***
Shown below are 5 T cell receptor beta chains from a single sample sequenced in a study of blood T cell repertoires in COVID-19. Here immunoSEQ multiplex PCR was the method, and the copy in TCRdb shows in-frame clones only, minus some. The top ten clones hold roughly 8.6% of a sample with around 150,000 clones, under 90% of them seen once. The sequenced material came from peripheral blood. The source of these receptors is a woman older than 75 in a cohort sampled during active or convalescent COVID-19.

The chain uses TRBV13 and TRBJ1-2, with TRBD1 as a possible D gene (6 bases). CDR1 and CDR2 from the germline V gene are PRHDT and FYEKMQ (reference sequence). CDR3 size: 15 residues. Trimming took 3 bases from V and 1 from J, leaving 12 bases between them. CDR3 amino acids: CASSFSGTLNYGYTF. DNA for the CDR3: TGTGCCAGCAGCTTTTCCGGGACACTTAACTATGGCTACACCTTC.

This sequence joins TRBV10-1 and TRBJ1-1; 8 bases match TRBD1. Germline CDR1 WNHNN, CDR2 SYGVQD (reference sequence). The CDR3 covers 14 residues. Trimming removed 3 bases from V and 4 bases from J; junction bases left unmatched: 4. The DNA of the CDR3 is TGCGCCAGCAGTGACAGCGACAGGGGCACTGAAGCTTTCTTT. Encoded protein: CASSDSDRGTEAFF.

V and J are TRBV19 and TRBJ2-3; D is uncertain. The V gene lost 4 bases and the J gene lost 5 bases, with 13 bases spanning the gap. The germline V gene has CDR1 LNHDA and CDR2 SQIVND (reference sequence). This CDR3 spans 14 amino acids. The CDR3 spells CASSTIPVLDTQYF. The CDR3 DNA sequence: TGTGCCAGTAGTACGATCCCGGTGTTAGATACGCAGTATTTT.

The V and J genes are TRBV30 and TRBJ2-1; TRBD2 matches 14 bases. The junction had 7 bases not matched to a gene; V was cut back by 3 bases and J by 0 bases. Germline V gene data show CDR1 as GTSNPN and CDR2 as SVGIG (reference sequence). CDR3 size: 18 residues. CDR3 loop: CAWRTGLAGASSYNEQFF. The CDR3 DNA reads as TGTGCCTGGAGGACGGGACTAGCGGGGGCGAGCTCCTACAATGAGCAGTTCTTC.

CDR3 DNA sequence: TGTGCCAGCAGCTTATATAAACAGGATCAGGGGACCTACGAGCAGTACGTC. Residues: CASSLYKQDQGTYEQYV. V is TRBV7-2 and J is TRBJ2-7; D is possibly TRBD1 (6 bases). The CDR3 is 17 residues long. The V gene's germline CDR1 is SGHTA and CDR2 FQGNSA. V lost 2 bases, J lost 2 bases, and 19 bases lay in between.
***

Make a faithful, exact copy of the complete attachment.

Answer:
Shown below are 5 T cell receptor beta chains from a single sample sequenced in a study of blood T cell repertoires in COVID-19. Here immunoSEQ multiplex PCR was the method, and the copy in TCRdb shows in-frame clones only, minus some. The top ten clones hold roughly 8.6% of a sample with around 150,000 clones, under 90% of them seen once. The sequenced material came from peripheral blood. The source of these receptors is a woman older than 75 in a cohort sampled during active or convalescent COVID-19.

The chain uses TRBV13 and TRBJ1-2, with TRBD1 as a possible D gene (6 bases). CDR1 and CDR2 from the germline V gene are PRHDT and FYEKMQ (reference sequence). CDR3 size: 15 residues. Trimming took 3 bases from V and 1 from J, leaving 12 bases between them. CDR3 amino acids: CASSFSGTLNYGYTF. DNA for the CDR3: TGTGCCAGCAGCTTTTCCGGGACACTTAACTATGGCTACACCTTC.

This sequence joins TRBV10-1 and TRBJ1-1; 8 bases match TRBD1. Germline CDR1 WNHNN, CDR2 SYGVQD (reference sequence). The CDR3 covers 14 residues. Trimming removed 3 bases from V and 4 bases from J; junction bases left unmatched: 4. The DNA of the CDR3 is TGCGCCAGCAGTGACAGCGACAGGGGCACTGAAGCTTTCTTT. Encoded protein: CASSDSDRGTEAFF.

V and J are TRBV19 and TRBJ2-3; D is uncertain. The V gene lost 4 bases and the J gene lost 5 bases, with 13 bases spanning the gap. The germline V gene has CDR1 LNHDA and CDR2 SQIVND (reference sequence). This CDR3 spans 14 amino acids. The CDR3 spells CASSTIPVLDTQYF. The CDR3 DNA sequence: TGTGCCAGTAGTACGATCCCGGTGTTAGATACGCAGTATTTT.

The V and J genes are TRBV30 and TRBJ2-1; TRBD2 matches 14 bases. The junction had 7 bases not matched to a gene; V was cut back by 3 bases and J by 0 bases. Germline V gene data show CDR1 as GTSNPN and CDR2 as SVGIG (reference sequence). CDR3 size: 18 residues. CDR3 loop: CAWRTGLAGASSYNEQFF. The CDR3 DNA reads as TGTGCCTGGAGGACGGGACTAGCGGGGGCGAGCTCCTACAATGAGCAGTTCTTC.

CDR3 DNA sequence: TGTGCCAGCAGCTTATATAAACAGGATCAGGGGACCTACGAGCAGTACGTC. Residues: CASSLYKQDQGTYEQYV. V is TRBV7-2 and J is TRBJ2-7; D is possibly TRBD1 (6 bases). The CDR3 is 17 residues long. The V gene's germline CDR1 is SGHTA and CDR2 FQGNSA. V lost 2 bases, J lost 2 bases, and 19 bases lay in between.